Identifying the constellations can be challenging to say the least for amateur stargazers. With all the hundreds, even thousands of stars, it can be hard to identify the relative few that make up the constellations that are known today.
The constellation Cygnus is among the easier constellations to find. Cygnus sits directly along the Milky Way, hence the name “Cygnus the swan” as it appears to be a swan sitting on a river, the Milky Way. Simply follow the river of the Milky Way. Look for a large arrow along the Milky Way consisting of roughly 7 stars, with the tip of the arrow facing almost North along the Milky Way.
Cygnus sits roughly 45 degrees away from the North Star, Polaris. So if you can manage to find the Milky Way, which requires fairly dark skies with little light pollution, you should have no trouble spotting the brightest star of Cygnus, which is called Deneb. Deneb is one of very few quite bright stars along the Milky Way itself. Deneb appears as a magnitude 1, blue/white star. Quite easy to see under most any conditions. From Deneb follow the “Milky Way” South until you find the 3rd magnitude star called Albireo. From Albireo, head North again and you will find 3 relatively bright stars in an almost straight line between Deneb and Albireo. These 5 stars from the central body, or the central “shaft” if you will, of the Swan or the Northern Cross, as it is also known.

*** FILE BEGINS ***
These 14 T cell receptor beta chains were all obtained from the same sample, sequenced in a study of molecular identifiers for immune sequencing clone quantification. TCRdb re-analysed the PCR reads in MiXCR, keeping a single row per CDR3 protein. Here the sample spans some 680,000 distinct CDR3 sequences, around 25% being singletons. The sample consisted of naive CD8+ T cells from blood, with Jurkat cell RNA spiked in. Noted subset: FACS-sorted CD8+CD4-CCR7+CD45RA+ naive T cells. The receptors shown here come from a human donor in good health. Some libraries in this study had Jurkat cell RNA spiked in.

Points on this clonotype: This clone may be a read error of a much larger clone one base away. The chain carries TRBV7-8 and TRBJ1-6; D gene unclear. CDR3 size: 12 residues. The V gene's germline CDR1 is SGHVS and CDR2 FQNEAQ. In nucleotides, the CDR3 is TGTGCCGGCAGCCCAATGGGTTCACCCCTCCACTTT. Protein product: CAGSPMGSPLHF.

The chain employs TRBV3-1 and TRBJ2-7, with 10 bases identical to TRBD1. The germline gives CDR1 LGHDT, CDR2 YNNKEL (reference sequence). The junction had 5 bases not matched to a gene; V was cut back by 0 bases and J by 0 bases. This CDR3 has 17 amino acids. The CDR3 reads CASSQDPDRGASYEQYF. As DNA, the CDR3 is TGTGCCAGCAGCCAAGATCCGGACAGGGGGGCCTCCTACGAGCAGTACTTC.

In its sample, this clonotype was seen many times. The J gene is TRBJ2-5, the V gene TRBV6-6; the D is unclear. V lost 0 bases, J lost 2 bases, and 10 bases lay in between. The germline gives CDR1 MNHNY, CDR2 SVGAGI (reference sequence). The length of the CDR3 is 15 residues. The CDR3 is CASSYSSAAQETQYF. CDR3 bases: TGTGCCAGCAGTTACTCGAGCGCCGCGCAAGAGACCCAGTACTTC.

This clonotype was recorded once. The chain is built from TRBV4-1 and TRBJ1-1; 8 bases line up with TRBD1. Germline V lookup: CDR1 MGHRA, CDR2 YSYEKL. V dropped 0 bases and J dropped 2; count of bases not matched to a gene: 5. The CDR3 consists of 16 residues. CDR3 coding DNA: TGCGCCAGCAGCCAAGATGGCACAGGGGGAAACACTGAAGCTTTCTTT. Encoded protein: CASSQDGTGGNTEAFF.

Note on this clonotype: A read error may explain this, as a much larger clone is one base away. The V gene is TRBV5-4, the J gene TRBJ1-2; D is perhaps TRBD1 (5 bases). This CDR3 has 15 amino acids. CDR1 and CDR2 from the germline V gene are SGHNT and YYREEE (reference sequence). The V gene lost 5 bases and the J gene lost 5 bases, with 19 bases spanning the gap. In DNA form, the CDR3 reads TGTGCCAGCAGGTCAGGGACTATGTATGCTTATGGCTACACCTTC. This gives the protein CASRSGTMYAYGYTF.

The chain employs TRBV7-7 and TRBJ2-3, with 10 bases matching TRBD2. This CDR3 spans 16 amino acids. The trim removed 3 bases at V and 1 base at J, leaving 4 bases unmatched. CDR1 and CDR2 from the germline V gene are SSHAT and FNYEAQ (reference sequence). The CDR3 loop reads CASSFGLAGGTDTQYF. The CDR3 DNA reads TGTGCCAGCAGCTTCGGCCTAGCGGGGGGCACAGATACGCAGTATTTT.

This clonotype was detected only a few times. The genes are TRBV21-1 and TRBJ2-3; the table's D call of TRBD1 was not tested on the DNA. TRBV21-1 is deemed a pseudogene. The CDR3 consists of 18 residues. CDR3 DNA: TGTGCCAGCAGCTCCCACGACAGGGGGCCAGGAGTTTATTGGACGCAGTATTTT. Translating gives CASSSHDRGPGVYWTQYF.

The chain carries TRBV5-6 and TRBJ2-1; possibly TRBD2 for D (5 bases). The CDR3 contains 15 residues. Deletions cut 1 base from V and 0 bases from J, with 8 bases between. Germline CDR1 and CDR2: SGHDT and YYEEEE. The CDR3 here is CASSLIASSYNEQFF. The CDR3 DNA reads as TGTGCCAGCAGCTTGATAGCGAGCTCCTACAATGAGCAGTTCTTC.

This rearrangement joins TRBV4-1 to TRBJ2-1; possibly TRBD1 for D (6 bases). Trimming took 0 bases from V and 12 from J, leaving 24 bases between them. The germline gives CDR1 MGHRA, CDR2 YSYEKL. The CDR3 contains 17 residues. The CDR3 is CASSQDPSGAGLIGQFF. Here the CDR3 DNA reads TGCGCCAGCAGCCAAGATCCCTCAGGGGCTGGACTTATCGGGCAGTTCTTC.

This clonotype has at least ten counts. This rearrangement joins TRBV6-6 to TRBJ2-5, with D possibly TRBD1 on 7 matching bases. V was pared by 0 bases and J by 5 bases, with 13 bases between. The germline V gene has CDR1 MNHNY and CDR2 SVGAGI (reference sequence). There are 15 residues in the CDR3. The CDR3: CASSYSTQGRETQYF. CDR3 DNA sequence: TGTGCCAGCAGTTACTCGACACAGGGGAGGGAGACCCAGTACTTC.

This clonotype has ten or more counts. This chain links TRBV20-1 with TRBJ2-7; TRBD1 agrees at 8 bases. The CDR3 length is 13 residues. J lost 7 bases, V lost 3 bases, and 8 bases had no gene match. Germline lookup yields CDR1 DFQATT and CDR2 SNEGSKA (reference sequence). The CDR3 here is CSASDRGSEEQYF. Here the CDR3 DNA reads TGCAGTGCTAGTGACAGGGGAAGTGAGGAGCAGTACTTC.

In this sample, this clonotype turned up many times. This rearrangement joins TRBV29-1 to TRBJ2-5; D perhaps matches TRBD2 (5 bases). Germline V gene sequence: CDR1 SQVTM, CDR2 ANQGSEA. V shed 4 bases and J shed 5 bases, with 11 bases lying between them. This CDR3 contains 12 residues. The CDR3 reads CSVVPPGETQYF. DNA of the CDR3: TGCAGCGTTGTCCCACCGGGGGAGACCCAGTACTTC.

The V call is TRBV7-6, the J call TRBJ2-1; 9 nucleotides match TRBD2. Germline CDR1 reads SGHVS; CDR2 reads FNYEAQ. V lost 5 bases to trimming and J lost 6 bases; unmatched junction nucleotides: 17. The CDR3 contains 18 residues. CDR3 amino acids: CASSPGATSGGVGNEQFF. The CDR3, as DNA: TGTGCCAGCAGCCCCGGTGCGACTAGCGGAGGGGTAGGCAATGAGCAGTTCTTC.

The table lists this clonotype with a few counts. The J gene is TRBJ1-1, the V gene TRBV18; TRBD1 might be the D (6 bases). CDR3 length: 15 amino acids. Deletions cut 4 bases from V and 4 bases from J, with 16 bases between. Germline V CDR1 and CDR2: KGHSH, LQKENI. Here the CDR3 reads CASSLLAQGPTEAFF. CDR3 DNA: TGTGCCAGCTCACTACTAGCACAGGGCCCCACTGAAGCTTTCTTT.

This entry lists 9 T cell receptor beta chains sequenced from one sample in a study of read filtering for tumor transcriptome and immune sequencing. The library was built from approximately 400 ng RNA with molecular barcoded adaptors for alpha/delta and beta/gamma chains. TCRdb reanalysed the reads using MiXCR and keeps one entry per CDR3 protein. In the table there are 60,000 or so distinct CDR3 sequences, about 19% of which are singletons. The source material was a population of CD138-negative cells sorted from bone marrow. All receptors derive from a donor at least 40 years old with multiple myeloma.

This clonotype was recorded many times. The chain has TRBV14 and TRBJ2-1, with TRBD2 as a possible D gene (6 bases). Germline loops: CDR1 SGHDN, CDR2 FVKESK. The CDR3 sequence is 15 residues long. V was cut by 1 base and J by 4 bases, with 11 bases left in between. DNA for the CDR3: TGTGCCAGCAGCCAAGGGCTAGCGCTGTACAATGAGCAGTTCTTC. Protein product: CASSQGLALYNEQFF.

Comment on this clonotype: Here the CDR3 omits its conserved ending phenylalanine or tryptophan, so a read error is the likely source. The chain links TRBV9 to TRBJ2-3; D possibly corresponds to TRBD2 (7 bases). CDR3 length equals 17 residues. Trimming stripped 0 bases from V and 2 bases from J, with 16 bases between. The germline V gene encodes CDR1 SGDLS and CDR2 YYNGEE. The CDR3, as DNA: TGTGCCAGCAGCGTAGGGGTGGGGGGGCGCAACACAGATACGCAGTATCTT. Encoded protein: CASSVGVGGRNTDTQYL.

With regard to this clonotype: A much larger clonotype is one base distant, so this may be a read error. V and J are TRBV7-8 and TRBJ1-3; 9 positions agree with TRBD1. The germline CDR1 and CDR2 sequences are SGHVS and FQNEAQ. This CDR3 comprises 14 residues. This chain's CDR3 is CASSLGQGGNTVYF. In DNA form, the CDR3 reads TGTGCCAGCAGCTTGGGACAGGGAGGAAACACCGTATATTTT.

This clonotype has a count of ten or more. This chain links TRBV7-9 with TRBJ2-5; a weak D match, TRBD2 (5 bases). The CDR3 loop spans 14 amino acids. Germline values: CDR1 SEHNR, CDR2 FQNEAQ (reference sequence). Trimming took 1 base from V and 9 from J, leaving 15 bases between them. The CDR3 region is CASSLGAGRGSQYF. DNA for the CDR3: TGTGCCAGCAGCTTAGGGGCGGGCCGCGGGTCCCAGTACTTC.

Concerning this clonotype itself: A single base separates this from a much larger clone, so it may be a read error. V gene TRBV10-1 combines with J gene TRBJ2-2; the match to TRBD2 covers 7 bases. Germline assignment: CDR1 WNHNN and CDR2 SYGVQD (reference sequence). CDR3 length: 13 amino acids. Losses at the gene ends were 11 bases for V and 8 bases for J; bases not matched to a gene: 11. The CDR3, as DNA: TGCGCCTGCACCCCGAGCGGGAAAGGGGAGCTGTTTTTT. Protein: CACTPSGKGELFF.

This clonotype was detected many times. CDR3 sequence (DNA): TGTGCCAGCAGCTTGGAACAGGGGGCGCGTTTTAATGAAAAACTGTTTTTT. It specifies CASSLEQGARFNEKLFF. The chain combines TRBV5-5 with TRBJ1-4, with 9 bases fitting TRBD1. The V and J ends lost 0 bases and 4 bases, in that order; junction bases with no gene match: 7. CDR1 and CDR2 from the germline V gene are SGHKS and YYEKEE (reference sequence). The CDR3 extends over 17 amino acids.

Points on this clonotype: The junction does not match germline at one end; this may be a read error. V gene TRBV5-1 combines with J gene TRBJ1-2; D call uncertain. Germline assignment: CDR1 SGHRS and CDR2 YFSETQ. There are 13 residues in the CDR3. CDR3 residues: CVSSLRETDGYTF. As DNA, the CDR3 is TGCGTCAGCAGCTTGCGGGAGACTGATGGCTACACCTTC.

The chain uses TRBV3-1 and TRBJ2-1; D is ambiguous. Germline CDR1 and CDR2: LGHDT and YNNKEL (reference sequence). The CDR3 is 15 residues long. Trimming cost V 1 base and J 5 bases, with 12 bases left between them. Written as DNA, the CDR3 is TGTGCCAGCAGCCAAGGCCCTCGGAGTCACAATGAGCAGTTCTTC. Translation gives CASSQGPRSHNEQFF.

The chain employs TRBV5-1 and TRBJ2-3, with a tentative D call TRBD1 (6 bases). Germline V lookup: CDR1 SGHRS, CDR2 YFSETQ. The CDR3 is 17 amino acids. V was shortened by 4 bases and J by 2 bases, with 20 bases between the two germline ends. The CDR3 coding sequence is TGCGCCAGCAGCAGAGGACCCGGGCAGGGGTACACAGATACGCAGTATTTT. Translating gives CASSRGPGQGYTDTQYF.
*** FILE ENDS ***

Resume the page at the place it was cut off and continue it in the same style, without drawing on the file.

From this central section, you will find 2 or 3 more stars off to the side of the shaft, depending whether you are looking at it as the arrow, the cross or the swan. This completes the constellation Cygnus. It is a very large, spread out constellation but certainly among the easiest to find. With saying that it sits in a position that makes it an ideal Summertime constellation. Cygnus is in the middle of the Milky Way as seen from Earth. There are many deep sky objects, multiple star systems and rich star fields to see in and around this gem of a constellation.
It is also host to one of the most beautiful and easy to find double star systems in the whole of the night sky. One is bright blue and the other is a very distinct orange colour, easily seen by almost any telescope.
Deneb is also one of the stars in the “Summer Triangle”, a group of three fairly bright stars that are easily seen from the northern hemisphere in the summer months. These three stars mark a very rich hunting ground for any astronomy buff.